Every man has his finest hour, which has already been shortened to the famous 15 minutes of fame. And there are a few exceptional people who sometimes get a whole year to be heroes, perhaps even longer if no one replaces them.
One such figure is Avi Toibin; he is my man of the year. Perhaps you have forgotten about him already, but I haven't. He is the person who saved the life of Yasmin Feingold, the young rowing champion who was trapped when her boat capsized in the Yarkon River. He is the man who fulfilled his humane duty as others stood by and saw her drowning, and looked away in the face of death. Where others stood around, he manned up.
Every day of the year we stand on the bank of a river, afraid of jumping into the murky waters to save the lives of others. Anyone who has risked his life once is hardly likely to immerse himself twice in the same deep.
As we stand on the bridge, large numbers of dead fish can be seen, slowly dragged along by the stream which will putrefy and suffer from blockage along the river beds. These dead fish are actually us, and we look at ourselves and are terrified. While Ilan and Asaf Ramon ascend to the stars, we try to bask in their reflected glory, using what remains of our self image - but we are dropped mid-flight and fall to the ground, which is saturated with white phosphorus.
From the bridge we can see a young man wearing a faded beret; perhaps he is a soldier. For a moment he floats, with his head above the water, still breathing, and the next moment he is washed over, covered by the water, and then he drowns and disappears. A lot of people who have the power to save him shout 'Help!' but no one jumps in to save his life; the water is still, as are the people.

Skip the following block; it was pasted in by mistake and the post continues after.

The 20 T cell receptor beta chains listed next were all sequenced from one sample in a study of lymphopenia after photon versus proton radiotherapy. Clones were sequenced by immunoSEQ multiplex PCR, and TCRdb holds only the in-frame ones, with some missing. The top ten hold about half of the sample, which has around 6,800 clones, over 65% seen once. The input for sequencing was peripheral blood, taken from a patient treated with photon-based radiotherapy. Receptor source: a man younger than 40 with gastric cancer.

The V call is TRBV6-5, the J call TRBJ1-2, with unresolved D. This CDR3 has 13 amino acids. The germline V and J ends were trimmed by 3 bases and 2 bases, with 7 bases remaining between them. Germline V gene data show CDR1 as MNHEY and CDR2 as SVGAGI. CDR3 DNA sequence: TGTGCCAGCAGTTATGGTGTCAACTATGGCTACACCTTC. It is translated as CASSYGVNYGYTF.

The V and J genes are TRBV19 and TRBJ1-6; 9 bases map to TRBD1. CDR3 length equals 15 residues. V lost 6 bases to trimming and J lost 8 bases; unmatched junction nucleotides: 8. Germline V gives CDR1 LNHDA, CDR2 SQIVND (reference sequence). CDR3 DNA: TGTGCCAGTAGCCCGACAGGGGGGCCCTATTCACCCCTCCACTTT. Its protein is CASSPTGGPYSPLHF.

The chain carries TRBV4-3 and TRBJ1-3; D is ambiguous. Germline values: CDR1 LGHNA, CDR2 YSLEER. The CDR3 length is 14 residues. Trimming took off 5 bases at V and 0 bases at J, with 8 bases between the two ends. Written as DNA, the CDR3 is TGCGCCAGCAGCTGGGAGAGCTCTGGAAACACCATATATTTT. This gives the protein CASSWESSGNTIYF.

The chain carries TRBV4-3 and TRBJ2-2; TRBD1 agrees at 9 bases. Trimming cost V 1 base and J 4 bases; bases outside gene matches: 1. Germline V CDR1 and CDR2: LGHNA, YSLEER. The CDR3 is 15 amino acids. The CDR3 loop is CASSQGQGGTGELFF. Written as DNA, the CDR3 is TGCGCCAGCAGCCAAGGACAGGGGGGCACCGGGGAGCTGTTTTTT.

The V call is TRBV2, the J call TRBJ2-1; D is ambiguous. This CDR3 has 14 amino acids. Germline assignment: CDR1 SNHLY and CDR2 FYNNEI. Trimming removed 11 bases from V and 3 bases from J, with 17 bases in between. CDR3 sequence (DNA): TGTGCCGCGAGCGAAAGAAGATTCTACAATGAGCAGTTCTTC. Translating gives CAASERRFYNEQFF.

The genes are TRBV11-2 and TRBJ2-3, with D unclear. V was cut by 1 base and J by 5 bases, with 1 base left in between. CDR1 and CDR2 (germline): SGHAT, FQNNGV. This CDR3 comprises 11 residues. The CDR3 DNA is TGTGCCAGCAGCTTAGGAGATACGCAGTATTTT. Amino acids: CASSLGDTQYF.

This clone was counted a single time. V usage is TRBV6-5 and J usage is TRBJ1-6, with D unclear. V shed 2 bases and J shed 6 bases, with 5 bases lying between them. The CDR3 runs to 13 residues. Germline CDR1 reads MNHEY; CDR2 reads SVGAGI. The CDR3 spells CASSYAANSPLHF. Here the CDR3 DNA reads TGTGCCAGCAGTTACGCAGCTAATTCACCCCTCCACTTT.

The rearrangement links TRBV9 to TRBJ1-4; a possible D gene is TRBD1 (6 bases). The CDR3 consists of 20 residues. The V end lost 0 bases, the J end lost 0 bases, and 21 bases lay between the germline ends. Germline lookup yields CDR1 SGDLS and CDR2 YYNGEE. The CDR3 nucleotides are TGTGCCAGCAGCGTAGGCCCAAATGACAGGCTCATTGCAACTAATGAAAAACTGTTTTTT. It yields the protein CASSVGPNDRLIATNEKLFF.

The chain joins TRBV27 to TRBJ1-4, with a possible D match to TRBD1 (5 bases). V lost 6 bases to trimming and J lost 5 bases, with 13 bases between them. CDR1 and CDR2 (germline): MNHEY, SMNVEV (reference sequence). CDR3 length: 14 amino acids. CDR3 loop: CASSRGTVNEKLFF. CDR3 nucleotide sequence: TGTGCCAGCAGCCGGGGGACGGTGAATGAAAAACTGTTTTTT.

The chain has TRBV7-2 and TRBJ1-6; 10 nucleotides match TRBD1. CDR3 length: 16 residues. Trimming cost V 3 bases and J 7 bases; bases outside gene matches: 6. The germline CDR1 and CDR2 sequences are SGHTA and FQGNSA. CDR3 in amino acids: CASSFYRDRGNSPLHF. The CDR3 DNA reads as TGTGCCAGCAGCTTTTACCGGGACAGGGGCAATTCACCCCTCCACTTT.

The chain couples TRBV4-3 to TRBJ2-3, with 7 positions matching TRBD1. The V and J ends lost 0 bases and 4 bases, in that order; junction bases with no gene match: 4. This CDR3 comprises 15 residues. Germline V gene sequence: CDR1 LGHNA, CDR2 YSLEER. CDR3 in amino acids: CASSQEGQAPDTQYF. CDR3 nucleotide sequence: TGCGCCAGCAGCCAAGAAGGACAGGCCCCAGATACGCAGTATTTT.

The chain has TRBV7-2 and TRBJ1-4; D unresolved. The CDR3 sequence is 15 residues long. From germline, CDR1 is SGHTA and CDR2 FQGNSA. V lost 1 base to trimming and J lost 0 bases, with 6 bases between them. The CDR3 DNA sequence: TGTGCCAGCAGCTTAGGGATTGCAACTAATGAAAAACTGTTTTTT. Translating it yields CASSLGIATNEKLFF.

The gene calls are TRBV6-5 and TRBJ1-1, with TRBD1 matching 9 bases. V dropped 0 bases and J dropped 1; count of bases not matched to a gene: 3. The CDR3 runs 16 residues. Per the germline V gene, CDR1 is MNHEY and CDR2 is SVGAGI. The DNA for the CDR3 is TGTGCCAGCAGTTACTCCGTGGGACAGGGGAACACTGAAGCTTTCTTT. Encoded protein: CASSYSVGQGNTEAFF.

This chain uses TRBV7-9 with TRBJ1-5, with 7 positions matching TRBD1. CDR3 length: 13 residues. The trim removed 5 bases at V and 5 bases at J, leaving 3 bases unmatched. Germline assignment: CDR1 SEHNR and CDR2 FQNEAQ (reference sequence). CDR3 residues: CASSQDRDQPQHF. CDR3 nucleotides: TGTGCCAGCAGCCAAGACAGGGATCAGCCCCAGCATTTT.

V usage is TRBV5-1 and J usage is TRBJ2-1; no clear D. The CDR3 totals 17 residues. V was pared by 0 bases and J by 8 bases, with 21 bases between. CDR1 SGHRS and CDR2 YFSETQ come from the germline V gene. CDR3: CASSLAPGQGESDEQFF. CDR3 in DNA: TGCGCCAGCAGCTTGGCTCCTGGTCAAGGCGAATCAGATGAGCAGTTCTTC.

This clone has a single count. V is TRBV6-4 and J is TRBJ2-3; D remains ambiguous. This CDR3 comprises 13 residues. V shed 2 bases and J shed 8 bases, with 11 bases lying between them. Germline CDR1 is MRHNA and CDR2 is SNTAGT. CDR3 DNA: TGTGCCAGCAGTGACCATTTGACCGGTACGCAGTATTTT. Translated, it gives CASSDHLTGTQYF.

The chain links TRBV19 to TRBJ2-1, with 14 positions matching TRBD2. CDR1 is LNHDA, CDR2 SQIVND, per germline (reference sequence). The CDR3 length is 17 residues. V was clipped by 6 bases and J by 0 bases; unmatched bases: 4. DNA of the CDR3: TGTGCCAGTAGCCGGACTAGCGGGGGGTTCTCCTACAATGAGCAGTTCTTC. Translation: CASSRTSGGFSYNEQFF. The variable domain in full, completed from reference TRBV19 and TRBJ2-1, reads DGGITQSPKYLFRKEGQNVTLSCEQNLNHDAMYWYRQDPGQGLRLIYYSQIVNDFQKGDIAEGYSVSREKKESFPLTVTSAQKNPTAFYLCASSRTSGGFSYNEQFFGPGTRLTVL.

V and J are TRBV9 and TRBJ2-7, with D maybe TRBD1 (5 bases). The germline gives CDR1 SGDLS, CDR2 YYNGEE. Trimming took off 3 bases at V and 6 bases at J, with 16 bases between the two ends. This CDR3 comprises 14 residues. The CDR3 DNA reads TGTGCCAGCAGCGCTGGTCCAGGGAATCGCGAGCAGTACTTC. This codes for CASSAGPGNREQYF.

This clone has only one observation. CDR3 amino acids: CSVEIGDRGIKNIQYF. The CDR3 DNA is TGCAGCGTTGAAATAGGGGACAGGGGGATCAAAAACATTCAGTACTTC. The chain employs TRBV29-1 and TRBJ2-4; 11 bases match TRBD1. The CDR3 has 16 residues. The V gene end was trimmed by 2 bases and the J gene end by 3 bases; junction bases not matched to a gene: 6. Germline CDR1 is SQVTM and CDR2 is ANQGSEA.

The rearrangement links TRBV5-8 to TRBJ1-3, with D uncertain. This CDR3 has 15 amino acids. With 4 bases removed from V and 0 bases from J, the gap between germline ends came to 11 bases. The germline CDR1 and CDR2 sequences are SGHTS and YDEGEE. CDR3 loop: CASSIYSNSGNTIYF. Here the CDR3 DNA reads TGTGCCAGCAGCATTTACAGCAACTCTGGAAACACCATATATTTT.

From the bridge one can make out a box, or perhaps it's a suitcase. They pull it out of the mud, they open it, and inside they see a little girl. She can no longer cry; she is dead. There are quite a few children standing abandoned along the banks of the River Pishon, which rises out of the Garden of Eden and encircles the entire land of Havilah, "where there is gold."
More recently, we see other children whom we cannot really see because they are transparent. Sometimes they are black, or have slanted eyes. Sometimes they are simply far removed from sight. Only when they turn 10 years old, only then will we not put an end to their lives; or, as three professors phrased it this week, "We propose giving rights to children who were born here and have lived here for more than ten years. But their parents will have to choose - whether to leave the children here without them or to take them with them." As if a playwright made of straw and a lawyer made of wheat composed the document for them, in the name of "a new nationalist left." Pharoah's daughter, who defied her father because of her conscience, was more enlightened.
Avi Toibin will have bad reasons to jump into the water again next year. But he will not always be there on the bridge, and it is not good to leave the good Israeli on his own. People must join him - even though there is no certainty that those who do a good deed will not be not harmed.
Tomorrow, the Shabbat, postpones the Tashlich ceremony (the Rosh Hashanah ritual of casting away one's sins into water) until the day after. Do not be in a hurry to shake out the contents of your pockets and throw the sins into a source of running water that has since dried up. We have already cast away and dirtied enough during all the days of the year.
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